Positioning is one of the most significant activities in product marketing. As a product marketer, you have to know how your product differs from others, in order to describe it in a way that your market will pay attention.
But you really need to step back a bit. It’s critical to build the product in such a way that you’ll be able to draw a distinction with other products in the market. In a sense, you have to know how you want to talk about it, before you know what to build.
In the case of a startup, you’re figuring both things out at the same time. What’s that interplay like?
Hopefully, you’re not getting started too late!
How important is the competition?
Are you in a competitive market, or bravely going where no startup has gone before?
If you are actually creating your own market, you may not have to pay as close attention to competition as the rest of us. If you’re successful–and I’m positive you plan to be–you’ll have competition soon. Get ahead of the game and consider a framework for analyzing your competition.
As we kick start 2013, our product management team is working out our voice of customer plan for the year. We recognize that last year, while we made sporadic customer contact, it was primarily sales driven and we were too engineering focused. Does that sound like you? If so, read on…
This January 19, I’m offering a Town Hall session at B2BCamp Atlanta on Inbound Marketing Techniques for Personal Branding.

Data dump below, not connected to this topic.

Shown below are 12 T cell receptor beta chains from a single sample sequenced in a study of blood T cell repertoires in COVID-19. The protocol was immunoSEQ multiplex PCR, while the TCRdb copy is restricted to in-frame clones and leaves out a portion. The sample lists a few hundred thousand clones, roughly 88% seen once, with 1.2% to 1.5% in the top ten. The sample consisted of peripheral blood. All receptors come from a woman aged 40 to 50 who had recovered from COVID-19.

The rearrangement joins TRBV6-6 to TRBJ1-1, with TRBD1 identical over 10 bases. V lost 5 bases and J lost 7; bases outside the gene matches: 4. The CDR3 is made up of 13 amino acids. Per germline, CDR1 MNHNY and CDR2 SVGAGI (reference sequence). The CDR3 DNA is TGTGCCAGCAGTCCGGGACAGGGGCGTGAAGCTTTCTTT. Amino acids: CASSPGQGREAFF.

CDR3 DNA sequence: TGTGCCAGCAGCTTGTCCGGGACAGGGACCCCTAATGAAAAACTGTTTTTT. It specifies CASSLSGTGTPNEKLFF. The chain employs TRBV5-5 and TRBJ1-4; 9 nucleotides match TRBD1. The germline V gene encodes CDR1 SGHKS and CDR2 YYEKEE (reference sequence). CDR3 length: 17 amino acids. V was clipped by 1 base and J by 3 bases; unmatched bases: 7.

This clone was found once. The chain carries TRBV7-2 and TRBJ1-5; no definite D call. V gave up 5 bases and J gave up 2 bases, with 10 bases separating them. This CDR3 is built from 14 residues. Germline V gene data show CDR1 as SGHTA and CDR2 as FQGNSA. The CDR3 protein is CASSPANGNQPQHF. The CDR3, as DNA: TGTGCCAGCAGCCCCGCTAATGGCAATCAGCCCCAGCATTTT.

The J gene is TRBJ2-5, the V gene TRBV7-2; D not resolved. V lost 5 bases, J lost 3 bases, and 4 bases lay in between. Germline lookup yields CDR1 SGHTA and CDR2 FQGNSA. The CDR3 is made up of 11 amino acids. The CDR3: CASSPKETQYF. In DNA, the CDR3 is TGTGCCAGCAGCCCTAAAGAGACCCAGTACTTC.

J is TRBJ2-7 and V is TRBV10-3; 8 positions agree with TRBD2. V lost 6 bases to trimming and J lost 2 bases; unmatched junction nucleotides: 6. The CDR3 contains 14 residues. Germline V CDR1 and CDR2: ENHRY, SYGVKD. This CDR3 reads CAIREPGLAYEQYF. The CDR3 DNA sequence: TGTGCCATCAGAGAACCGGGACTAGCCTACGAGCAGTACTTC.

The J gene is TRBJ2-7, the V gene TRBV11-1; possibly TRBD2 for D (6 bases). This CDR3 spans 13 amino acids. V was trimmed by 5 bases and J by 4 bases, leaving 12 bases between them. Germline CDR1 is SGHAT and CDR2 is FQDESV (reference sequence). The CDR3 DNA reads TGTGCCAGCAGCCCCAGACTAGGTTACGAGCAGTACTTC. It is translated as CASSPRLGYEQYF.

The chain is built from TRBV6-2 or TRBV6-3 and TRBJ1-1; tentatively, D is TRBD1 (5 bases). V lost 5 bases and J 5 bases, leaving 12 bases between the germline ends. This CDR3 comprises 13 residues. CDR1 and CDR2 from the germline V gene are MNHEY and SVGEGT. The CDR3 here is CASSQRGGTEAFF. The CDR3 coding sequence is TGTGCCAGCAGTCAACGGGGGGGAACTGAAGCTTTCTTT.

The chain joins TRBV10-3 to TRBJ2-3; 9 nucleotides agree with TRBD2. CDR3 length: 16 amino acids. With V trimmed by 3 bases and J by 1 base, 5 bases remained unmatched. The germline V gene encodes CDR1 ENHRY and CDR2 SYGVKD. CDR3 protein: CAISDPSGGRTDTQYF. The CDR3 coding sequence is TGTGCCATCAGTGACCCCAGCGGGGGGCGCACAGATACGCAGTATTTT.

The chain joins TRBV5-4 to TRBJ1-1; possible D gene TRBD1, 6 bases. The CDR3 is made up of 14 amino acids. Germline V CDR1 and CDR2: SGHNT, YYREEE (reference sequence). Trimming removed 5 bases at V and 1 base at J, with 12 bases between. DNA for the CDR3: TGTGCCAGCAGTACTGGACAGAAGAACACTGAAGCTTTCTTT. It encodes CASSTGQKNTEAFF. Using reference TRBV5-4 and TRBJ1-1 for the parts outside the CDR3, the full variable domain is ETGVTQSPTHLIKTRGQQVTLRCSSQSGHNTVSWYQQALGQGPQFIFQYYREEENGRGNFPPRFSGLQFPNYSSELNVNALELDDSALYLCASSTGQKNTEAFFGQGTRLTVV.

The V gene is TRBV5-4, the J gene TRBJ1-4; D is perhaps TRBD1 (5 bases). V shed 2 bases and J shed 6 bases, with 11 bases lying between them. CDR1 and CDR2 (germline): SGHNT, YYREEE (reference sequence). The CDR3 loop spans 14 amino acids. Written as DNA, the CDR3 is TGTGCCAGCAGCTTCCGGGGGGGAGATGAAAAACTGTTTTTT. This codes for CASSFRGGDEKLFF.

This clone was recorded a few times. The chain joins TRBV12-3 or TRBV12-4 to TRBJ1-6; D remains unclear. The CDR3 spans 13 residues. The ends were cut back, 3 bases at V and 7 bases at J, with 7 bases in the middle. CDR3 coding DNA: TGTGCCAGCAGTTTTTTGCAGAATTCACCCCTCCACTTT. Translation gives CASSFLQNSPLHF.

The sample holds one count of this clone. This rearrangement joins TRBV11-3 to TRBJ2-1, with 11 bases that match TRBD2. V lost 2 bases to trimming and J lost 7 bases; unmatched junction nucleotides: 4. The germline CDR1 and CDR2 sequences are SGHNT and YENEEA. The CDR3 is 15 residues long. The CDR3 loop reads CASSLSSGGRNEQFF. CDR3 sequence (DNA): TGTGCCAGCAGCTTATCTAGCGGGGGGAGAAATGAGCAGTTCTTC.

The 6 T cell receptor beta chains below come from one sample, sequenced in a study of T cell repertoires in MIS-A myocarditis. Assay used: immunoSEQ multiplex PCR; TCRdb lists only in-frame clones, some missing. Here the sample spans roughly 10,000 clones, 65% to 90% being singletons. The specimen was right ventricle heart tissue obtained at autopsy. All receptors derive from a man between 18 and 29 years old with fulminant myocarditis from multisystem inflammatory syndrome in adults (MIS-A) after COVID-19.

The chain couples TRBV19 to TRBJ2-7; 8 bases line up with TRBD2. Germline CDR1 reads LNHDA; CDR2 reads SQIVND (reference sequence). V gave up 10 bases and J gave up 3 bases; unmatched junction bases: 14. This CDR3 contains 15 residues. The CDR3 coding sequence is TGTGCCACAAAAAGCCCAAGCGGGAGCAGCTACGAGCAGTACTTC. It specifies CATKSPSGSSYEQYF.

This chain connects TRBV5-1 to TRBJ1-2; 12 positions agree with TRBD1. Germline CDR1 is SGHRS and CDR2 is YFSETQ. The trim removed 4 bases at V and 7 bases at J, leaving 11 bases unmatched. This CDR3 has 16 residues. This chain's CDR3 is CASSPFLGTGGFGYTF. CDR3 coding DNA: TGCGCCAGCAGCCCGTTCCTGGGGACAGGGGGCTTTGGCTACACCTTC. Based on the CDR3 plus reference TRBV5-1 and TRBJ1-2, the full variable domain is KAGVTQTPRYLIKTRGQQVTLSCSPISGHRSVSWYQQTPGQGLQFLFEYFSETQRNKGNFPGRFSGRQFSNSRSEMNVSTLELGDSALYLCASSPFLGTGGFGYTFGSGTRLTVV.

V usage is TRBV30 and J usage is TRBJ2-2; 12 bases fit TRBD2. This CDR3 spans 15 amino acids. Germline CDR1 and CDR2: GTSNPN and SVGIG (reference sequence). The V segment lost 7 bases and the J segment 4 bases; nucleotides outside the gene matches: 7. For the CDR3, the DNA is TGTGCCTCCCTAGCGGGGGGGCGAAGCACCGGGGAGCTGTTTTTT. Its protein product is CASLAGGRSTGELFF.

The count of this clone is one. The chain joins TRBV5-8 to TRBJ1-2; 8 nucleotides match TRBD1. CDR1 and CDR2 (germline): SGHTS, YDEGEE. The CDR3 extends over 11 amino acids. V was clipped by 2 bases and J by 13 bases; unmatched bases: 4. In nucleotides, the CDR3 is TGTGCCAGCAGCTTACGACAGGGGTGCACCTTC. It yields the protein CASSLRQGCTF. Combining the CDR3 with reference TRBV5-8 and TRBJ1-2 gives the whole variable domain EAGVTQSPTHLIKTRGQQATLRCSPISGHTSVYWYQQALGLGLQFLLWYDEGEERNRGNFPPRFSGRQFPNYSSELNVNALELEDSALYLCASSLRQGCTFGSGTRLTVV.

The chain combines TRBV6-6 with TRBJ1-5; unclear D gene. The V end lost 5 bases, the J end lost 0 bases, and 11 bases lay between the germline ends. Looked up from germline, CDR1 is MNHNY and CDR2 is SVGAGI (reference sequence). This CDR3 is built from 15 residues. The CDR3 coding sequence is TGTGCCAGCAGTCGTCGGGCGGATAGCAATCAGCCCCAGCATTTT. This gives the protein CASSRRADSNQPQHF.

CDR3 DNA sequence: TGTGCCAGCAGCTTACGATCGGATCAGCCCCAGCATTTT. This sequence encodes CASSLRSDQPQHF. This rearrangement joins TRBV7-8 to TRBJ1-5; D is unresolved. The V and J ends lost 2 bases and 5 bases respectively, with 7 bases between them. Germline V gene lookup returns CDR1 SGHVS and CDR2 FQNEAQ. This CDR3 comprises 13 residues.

What’s with Inbound Marketing?
“Growth Hacking” is just advanced Product Management
The phrase “growth hacking” is getting a lot of press in the startup community, including this recent post “What is Growth Hacking really?” by Josh Elman. The more I study the meaning of the term, the more convinced I am that growth hacking is a new role for what product management should already be doing. Product management has become a misunderstood role in many startups, where it is often miscast as a cross between a manager of the software development team and a traditional requirements analyst. If product management were achieving its own objectives, the “growth hacking” would already be happening.
Product Management is Agile already
When it comes to building and marketing business solutions, as a former VP that I reported to used to say, “we’re not building software as part of a science project. We’re in this for the profit.” At the end of the day. your product needs to deliver an ROI.
Crossing the Chasm by Geoffrey Moore is a classic reference book for marketers of technology products. As a review, there are a couple of key takeaways in the book that serve as reasons everyone marketing technology products should read it.